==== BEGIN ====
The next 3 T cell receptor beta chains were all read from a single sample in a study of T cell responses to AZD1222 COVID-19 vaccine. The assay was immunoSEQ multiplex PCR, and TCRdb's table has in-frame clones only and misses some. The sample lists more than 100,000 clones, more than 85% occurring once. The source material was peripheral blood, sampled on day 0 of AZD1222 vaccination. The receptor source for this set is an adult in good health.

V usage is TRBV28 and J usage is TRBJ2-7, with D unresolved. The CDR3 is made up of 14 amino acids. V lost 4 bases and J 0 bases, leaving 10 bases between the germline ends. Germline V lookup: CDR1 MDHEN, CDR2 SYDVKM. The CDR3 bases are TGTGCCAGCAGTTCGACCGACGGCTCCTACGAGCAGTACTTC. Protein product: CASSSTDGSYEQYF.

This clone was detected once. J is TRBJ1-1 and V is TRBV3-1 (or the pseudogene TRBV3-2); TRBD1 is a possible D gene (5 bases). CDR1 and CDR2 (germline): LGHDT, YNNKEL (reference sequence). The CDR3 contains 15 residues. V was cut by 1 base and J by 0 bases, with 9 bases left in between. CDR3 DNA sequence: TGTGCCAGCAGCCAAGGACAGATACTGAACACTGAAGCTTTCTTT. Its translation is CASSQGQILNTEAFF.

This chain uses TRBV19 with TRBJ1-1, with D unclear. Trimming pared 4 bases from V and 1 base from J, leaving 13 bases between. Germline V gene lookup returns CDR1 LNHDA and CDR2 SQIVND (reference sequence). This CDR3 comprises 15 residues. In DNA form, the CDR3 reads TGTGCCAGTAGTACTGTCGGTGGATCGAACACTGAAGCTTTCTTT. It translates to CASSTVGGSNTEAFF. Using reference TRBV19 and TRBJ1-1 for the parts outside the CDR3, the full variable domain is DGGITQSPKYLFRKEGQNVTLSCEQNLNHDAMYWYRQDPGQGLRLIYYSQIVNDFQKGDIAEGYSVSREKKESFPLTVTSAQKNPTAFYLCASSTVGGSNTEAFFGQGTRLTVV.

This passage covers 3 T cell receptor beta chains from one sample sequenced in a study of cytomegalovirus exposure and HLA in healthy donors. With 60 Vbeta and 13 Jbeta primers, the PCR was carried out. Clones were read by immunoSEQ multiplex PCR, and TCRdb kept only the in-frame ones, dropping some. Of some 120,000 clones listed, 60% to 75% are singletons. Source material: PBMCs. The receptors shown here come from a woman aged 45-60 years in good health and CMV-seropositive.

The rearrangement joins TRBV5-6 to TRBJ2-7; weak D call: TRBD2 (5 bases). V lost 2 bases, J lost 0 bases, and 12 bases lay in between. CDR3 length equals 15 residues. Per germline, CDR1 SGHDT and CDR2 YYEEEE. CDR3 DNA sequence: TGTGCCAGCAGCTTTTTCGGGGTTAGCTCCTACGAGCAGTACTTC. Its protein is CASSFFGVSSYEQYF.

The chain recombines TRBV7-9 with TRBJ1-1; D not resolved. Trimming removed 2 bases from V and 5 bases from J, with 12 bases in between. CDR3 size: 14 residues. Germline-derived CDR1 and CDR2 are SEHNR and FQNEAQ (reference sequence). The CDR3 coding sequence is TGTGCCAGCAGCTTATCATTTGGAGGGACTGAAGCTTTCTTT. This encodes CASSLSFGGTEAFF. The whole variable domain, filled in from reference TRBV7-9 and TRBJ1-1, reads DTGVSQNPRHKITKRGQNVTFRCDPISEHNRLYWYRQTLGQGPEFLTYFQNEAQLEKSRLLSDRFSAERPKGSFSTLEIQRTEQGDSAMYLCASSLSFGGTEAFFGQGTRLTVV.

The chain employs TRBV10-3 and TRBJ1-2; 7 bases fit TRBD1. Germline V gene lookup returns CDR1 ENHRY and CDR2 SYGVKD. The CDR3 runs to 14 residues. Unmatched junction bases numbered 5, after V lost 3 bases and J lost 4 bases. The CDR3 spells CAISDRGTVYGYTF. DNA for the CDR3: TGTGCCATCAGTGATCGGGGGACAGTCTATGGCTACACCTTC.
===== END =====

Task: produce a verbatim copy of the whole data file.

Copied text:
The next 3 T cell receptor beta chains were all read from a single sample in a study of T cell responses to AZD1222 COVID-19 vaccine. The assay was immunoSEQ multiplex PCR, and TCRdb's table has in-frame clones only and misses some. The sample lists more than 100,000 clones, more than 85% occurring once. The source material was peripheral blood, sampled on day 0 of AZD1222 vaccination. The receptor source for this set is an adult in good health.

V usage is TRBV28 and J usage is TRBJ2-7, with D unresolved. The CDR3 is made up of 14 amino acids. V lost 4 bases and J 0 bases, leaving 10 bases between the germline ends. Germline V lookup: CDR1 MDHEN, CDR2 SYDVKM. The CDR3 bases are TGTGCCAGCAGTTCGACCGACGGCTCCTACGAGCAGTACTTC. Protein product: CASSSTDGSYEQYF.

This clone was detected once. J is TRBJ1-1 and V is TRBV3-1 (or the pseudogene TRBV3-2); TRBD1 is a possible D gene (5 bases). CDR1 and CDR2 (germline): LGHDT, YNNKEL (reference sequence). The CDR3 contains 15 residues. V was cut by 1 base and J by 0 bases, with 9 bases left in between. CDR3 DNA sequence: TGTGCCAGCAGCCAAGGACAGATACTGAACACTGAAGCTTTCTTT. Its translation is CASSQGQILNTEAFF.

This chain uses TRBV19 with TRBJ1-1, with D unclear. Trimming pared 4 bases from V and 1 base from J, leaving 13 bases between. Germline V gene lookup returns CDR1 LNHDA and CDR2 SQIVND (reference sequence). This CDR3 comprises 15 residues. In DNA form, the CDR3 reads TGTGCCAGTAGTACTGTCGGTGGATCGAACACTGAAGCTTTCTTT. It translates to CASSTVGGSNTEAFF. Using reference TRBV19 and TRBJ1-1 for the parts outside the CDR3, the full variable domain is DGGITQSPKYLFRKEGQNVTLSCEQNLNHDAMYWYRQDPGQGLRLIYYSQIVNDFQKGDIAEGYSVSREKKESFPLTVTSAQKNPTAFYLCASSTVGGSNTEAFFGQGTRLTVV.

This passage covers 3 T cell receptor beta chains from one sample sequenced in a study of cytomegalovirus exposure and HLA in healthy donors. With 60 Vbeta and 13 Jbeta primers, the PCR was carried out. Clones were read by immunoSEQ multiplex PCR, and TCRdb kept only the in-frame ones, dropping some. Of some 120,000 clones listed, 60% to 75% are singletons. Source material: PBMCs. The receptors shown here come from a woman aged 45-60 years in good health and CMV-seropositive.

The rearrangement joins TRBV5-6 to TRBJ2-7; weak D call: TRBD2 (5 bases). V lost 2 bases, J lost 0 bases, and 12 bases lay in between. CDR3 length equals 15 residues. Per germline, CDR1 SGHDT and CDR2 YYEEEE. CDR3 DNA sequence: TGTGCCAGCAGCTTTTTCGGGGTTAGCTCCTACGAGCAGTACTTC. Its protein is CASSFFGVSSYEQYF.

The chain recombines TRBV7-9 with TRBJ1-1; D not resolved. Trimming removed 2 bases from V and 5 bases from J, with 12 bases in between. CDR3 size: 14 residues. Germline-derived CDR1 and CDR2 are SEHNR and FQNEAQ (reference sequence). The CDR3 coding sequence is TGTGCCAGCAGCTTATCATTTGGAGGGACTGAAGCTTTCTTT. This encodes CASSLSFGGTEAFF. The whole variable domain, filled in from reference TRBV7-9 and TRBJ1-1, reads DTGVSQNPRHKITKRGQNVTFRCDPISEHNRLYWYRQTLGQGPEFLTYFQNEAQLEKSRLLSDRFSAERPKGSFSTLEIQRTEQGDSAMYLCASSLSFGGTEAFFGQGTRLTVV.

The chain employs TRBV10-3 and TRBJ1-2; 7 bases fit TRBD1. Germline V gene lookup returns CDR1 ENHRY and CDR2 SYGVKD. The CDR3 runs to 14 residues. Unmatched junction bases numbered 5, after V lost 3 bases and J lost 4 bases. The CDR3 spells CAISDRGTVYGYTF. DNA for the CDR3: TGTGCCATCAGTGATCGGGGGACAGTCTATGGCTACACCTTC.